Opening up minds
Company: Janssen (J&J)
Title: Global Therapeutic Area Head, Immunology
Years ago, as a research team leader at the old SmithKline Beecham, Sue Dillon came across an outside company that had exactly the kind of skills and tools she was looking for and needed badly. This was back before the pharmas had made a mantra about collaborations, and while she knew what she wanted, she didn't know exactly how to go about getting it done.
"It was very complementary, but I had no experience in proposing an external collaboration," recalls Dillon. "It was quite revolutionary back then. But my boss and mentor supported the idea, and made sure I understood who I needed to talk to and what I needed to do to paint the picture and sell why this was a good idea."
"It was funded and was a huge success over many years," she adds, "but I couldn't have done that without that person basically whispering in my ear, urging me to keep going."
Now, as the global therapeutic head for immunology at J&J's ($JNJ) research arm Janssen, that's her role. And there is no end of opportunities. There are 250 people in Dillon's R&D group dedicated to immunology, which spans early research and discovery and development and life-cycle management.
"From my own experience in my own company, I think that there are many women that get to a certain level with huge potential, but they don't go further," says Dillon, who came to J&J through the Centocor buyout in 1999. "Many women may not want to go to higher roles or may not think they can. I feel that's where we can make the biggest impact. Not only for women, for candidates in general at that mid-stage career level. I feel that there are many more people who would be great leaders but don't make it for reasons we can impact.
"Women tend to think they can't go further when in fact they can. Sometimes it's a question of opening up their minds to that. Mentoring could give them the confidence. I think that mentoring women and men at that stage of their career can be very, very powerful, get them in touch with what they want to do and what their strengths are."
Dillon says the complexity of the human immune system, and the never-ending challenges involved in devising better treatments for ailments like rheumatoid arthritis triggered by its malfunctions, always requires her best game.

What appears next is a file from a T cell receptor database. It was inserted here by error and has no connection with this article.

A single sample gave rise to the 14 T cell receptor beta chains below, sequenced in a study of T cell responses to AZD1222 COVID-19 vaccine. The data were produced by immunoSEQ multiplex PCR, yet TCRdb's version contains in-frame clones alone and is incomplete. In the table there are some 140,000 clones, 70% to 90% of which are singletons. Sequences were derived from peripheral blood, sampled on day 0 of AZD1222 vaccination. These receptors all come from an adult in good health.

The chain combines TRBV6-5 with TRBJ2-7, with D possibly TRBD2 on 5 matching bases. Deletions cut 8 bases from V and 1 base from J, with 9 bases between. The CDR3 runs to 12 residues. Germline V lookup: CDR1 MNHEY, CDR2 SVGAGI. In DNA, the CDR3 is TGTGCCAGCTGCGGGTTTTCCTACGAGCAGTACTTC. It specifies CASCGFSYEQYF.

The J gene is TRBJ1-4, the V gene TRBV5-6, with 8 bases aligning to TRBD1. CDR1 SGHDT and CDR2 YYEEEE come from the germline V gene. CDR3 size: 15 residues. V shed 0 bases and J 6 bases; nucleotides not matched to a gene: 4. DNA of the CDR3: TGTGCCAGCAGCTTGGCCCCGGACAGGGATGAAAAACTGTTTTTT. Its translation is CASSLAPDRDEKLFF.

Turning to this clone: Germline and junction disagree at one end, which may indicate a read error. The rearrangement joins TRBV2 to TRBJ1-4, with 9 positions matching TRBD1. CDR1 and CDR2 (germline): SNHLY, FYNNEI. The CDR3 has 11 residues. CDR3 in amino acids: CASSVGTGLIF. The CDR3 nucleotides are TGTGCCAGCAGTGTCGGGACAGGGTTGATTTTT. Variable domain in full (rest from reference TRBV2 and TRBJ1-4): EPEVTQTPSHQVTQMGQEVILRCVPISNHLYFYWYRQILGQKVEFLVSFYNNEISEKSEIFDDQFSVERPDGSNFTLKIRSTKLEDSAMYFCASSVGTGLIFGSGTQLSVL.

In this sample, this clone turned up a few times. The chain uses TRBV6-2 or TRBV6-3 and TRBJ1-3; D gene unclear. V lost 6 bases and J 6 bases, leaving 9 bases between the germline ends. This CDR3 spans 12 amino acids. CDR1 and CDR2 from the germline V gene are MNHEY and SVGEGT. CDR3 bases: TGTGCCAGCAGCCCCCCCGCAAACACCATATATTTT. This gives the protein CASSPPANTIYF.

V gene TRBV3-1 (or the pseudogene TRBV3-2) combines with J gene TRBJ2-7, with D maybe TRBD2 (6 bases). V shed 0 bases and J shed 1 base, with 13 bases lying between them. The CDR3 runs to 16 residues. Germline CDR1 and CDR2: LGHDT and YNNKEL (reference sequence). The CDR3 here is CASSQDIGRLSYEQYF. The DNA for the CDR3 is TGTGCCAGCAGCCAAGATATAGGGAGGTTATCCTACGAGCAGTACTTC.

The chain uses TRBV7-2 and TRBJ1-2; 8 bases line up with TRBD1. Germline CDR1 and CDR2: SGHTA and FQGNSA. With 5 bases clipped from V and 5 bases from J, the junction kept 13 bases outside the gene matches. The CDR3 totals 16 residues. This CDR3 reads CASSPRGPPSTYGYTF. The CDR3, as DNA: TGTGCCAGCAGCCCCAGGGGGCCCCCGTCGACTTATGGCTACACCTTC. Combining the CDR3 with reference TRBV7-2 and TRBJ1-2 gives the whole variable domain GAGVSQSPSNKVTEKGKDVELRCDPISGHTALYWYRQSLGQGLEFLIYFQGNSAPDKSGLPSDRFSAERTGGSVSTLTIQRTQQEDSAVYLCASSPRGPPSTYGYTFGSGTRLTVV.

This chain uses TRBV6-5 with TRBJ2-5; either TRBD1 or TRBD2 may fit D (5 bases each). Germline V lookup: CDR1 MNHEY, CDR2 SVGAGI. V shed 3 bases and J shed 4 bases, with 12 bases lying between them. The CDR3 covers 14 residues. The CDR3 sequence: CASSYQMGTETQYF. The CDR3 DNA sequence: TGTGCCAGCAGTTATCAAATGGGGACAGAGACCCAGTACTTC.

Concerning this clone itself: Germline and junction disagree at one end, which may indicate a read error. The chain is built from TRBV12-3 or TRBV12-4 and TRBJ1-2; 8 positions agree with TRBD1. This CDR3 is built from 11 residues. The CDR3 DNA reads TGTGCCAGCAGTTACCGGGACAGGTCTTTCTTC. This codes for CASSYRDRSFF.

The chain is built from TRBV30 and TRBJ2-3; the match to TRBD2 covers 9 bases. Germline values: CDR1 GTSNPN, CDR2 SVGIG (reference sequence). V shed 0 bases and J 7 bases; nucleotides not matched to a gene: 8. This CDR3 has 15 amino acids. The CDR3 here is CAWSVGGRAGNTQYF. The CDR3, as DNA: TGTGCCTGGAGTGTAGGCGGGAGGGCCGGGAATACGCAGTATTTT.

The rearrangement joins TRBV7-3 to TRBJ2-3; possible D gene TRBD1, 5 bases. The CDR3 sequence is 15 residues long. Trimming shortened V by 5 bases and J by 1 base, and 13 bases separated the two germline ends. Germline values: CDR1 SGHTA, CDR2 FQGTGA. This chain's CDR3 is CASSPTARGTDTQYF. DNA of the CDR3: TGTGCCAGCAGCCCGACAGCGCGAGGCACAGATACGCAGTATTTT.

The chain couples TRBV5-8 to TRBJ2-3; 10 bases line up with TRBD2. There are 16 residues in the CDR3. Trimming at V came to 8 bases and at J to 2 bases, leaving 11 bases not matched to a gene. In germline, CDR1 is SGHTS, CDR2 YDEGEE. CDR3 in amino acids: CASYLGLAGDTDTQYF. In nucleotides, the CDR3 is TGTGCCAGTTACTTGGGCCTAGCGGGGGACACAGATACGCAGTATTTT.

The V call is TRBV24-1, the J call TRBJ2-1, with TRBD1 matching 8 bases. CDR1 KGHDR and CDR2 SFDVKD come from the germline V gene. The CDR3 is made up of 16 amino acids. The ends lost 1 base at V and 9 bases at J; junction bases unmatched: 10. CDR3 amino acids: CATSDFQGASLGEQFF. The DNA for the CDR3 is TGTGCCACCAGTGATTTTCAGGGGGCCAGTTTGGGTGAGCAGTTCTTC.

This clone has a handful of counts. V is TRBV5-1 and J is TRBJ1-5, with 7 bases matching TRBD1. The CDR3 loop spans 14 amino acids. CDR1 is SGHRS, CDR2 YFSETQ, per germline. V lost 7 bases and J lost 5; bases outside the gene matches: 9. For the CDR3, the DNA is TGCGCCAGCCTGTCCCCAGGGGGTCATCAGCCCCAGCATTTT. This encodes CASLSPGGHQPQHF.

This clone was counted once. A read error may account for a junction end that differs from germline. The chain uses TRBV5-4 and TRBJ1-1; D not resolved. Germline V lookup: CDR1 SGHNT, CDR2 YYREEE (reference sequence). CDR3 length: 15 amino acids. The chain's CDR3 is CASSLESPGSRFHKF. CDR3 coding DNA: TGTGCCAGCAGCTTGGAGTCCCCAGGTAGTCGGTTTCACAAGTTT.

"It's fascinating how complex the regulation of the immune system is, and how the immune system is so profoundly important in so many different diseases," says Dillon. And that keeps her focused on the future.
"We set the bar on what we are trying to achieve very high. In order to be successful in the next 10 years, we have to deliver more than the current drugs do. That's true in every field. How that translates in rheumatoid arthritis drugs, whether biologics or orals, we need to have deeper remissions in patients. Even with biologics out there the percentage of people with durable remissions is extremely low. It could be as low as 5% and could go as high as 20%. The majority are incomplete on efficacy and durability." New approaches with different targets and treatments should change that.
"I never stop," she adds. "I love what I do. It's absolutely the best job in the world, and I'm privileged to work with the people I work with. It's a hugely talented and amazing team. The folks who run our clinical development group, the research team, is second to none. It's a privilege and an enormous amount of fun. There's always a learning curve, always something new, exciting and invigorating."
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-- John Carroll (email | Twitter)